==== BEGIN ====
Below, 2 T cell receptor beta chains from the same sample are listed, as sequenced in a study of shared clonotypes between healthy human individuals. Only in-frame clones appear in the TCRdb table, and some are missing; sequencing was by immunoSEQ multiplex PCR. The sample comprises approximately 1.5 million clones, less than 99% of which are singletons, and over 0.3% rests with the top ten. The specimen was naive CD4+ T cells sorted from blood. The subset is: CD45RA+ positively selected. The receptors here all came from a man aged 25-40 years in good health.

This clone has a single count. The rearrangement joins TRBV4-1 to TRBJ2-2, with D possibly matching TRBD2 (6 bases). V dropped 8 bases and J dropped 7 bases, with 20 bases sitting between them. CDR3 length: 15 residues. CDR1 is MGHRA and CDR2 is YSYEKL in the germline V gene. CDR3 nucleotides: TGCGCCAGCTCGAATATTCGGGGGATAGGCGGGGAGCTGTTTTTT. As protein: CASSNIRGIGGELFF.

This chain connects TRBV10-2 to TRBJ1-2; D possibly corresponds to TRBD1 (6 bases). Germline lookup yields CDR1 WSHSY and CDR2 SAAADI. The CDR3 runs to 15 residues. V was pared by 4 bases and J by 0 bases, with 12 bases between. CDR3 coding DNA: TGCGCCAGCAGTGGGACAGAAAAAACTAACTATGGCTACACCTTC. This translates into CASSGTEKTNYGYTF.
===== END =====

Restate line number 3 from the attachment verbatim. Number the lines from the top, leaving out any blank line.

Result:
This chain connects TRBV10-2 to TRBJ1-2; D possibly corresponds to TRBD1 (6 bases). Germline lookup yields CDR1 WSHSY and CDR2 SAAADI. The CDR3 runs to 15 residues. V was pared by 4 bases and J by 0 bases, with 12 bases between. CDR3 coding DNA: TGCGCCAGCAGTGGGACAGAAAAAACTAACTATGGCTACACCTTC. This translates into CASSGTEKTNYGYTF.